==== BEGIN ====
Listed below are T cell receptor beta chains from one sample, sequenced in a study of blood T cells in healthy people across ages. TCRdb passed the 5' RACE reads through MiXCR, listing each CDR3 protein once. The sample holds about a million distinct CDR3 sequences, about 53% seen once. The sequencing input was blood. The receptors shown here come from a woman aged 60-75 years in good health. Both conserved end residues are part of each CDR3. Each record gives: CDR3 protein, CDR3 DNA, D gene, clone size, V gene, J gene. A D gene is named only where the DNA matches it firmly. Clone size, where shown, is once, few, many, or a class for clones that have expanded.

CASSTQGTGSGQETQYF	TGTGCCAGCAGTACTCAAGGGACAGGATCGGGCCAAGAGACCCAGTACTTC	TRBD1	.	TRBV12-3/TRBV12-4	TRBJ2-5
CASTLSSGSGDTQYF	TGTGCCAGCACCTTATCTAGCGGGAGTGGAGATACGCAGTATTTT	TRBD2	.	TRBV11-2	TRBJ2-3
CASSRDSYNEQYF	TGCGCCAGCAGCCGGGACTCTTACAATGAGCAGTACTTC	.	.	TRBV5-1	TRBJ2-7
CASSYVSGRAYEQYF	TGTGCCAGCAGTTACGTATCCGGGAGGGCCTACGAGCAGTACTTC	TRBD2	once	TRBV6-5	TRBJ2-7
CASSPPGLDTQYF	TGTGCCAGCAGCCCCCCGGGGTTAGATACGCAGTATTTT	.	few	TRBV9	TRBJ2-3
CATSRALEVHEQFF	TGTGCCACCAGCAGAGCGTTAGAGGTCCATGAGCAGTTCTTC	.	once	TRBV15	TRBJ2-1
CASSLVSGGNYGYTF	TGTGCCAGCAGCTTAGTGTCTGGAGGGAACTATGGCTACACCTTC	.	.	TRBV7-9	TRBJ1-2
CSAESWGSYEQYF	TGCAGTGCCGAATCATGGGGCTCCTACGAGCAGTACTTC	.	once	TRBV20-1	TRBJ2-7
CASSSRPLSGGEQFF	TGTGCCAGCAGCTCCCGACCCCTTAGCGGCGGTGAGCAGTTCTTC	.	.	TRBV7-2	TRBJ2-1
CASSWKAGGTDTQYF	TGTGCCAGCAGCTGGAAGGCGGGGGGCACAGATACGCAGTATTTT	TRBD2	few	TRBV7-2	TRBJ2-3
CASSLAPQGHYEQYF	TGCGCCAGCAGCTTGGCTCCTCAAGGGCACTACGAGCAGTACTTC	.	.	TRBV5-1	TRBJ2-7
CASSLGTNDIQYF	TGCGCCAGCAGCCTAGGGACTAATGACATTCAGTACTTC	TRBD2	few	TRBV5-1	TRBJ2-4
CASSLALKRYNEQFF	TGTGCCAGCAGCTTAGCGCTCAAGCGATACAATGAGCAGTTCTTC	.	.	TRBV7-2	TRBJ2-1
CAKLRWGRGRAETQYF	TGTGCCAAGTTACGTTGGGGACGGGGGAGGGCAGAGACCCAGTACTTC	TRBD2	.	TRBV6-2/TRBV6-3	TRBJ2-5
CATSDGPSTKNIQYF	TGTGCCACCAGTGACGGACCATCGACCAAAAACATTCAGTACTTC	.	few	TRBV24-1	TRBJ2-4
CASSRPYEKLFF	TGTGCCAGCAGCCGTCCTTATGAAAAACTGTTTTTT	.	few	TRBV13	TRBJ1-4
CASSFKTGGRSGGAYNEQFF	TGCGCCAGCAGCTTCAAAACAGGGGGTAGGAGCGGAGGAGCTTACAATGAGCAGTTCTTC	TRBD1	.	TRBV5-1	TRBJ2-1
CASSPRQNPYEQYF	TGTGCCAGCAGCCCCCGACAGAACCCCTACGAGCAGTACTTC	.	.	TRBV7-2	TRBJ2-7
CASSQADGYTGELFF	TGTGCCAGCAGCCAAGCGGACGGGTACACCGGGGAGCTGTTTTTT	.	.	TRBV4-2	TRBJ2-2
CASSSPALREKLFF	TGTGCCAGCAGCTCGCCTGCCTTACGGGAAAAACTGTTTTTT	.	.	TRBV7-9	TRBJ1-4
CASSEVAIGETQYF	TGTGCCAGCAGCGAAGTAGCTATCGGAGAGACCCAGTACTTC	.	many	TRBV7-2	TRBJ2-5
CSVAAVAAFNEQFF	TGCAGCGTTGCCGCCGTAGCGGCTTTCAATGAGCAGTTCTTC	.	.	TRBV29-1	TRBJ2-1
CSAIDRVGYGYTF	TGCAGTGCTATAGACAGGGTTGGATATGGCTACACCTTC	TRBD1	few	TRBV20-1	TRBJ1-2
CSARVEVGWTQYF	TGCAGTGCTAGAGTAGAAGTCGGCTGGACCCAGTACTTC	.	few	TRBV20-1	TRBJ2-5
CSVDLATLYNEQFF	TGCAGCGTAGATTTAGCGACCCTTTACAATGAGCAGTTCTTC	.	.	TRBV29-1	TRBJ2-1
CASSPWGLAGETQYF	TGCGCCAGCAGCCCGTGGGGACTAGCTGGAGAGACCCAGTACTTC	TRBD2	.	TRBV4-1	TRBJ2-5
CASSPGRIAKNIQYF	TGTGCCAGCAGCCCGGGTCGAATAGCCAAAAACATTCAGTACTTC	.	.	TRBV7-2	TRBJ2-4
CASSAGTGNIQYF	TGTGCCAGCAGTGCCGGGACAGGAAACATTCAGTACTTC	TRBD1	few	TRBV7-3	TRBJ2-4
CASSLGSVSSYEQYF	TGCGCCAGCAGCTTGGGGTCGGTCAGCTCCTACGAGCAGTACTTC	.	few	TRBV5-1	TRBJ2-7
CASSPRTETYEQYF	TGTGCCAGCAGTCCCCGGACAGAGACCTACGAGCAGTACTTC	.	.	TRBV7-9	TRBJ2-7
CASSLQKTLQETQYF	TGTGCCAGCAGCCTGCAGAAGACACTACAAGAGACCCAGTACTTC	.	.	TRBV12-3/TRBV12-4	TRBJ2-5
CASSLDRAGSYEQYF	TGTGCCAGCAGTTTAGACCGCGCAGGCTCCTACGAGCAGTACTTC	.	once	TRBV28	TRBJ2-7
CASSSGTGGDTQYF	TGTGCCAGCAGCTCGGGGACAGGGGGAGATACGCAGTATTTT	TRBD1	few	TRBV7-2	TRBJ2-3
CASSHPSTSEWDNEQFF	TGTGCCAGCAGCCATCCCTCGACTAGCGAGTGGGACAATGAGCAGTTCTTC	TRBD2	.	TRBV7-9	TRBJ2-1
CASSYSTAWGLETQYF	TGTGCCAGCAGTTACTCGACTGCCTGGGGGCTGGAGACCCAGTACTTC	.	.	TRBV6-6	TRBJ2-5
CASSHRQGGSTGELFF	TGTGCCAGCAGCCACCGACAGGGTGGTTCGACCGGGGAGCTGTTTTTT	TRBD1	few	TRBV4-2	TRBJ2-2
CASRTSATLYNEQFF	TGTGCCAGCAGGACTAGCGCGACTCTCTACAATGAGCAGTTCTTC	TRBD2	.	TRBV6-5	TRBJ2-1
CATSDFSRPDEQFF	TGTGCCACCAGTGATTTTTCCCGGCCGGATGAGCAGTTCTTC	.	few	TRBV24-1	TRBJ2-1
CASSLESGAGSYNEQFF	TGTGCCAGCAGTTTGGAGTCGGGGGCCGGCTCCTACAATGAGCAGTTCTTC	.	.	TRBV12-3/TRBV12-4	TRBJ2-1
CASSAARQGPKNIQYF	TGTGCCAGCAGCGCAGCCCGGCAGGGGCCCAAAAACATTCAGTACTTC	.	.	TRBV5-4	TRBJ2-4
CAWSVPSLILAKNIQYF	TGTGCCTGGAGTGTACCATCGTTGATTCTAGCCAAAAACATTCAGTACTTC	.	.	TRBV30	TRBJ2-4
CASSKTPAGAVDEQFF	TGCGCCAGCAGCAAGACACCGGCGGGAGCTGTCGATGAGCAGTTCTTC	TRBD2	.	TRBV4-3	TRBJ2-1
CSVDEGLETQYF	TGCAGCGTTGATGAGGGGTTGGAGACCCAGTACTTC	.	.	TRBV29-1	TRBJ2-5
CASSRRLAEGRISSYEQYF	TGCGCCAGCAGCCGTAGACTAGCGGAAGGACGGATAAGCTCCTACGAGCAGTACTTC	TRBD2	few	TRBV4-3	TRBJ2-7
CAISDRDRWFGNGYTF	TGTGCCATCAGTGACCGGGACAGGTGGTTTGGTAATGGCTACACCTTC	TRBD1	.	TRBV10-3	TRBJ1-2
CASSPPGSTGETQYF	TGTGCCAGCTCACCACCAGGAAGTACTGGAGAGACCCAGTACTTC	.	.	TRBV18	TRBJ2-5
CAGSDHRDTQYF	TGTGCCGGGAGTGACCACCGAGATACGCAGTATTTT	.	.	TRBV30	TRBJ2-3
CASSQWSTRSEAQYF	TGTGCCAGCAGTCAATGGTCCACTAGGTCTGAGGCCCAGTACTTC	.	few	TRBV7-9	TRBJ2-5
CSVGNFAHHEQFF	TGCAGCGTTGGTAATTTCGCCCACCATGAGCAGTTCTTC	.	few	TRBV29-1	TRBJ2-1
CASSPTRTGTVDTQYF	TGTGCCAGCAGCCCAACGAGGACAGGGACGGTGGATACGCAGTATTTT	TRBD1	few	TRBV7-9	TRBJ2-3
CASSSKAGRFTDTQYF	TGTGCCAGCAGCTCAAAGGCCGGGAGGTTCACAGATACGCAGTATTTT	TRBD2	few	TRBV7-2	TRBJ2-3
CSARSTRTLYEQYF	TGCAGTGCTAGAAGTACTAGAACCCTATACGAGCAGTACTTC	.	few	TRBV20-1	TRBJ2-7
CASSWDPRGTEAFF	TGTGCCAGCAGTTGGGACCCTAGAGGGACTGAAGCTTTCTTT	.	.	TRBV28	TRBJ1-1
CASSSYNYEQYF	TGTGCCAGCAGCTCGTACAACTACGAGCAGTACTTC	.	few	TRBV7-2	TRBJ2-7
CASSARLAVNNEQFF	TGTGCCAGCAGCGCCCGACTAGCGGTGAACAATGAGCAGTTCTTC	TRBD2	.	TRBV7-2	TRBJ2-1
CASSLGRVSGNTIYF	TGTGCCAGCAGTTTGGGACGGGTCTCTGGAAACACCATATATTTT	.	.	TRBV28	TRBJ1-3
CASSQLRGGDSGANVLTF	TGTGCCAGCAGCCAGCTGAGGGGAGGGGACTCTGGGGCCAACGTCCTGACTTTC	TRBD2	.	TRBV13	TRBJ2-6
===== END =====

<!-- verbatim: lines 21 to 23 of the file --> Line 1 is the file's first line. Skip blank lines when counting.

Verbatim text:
CASSSPALREKLFF	TGTGCCAGCAGCTCGCCTGCCTTACGGGAAAAACTGTTTTTT	.	.	TRBV7-9	TRBJ1-4
CASSEVAIGETQYF	TGTGCCAGCAGCGAAGTAGCTATCGGAGAGACCCAGTACTTC	.	many	TRBV7-2	TRBJ2-5
CSVAAVAAFNEQFF	TGCAGCGTTGCCGCCGTAGCGGCTTTCAATGAGCAGTTCTTC	.	.	TRBV29-1	TRBJ2-1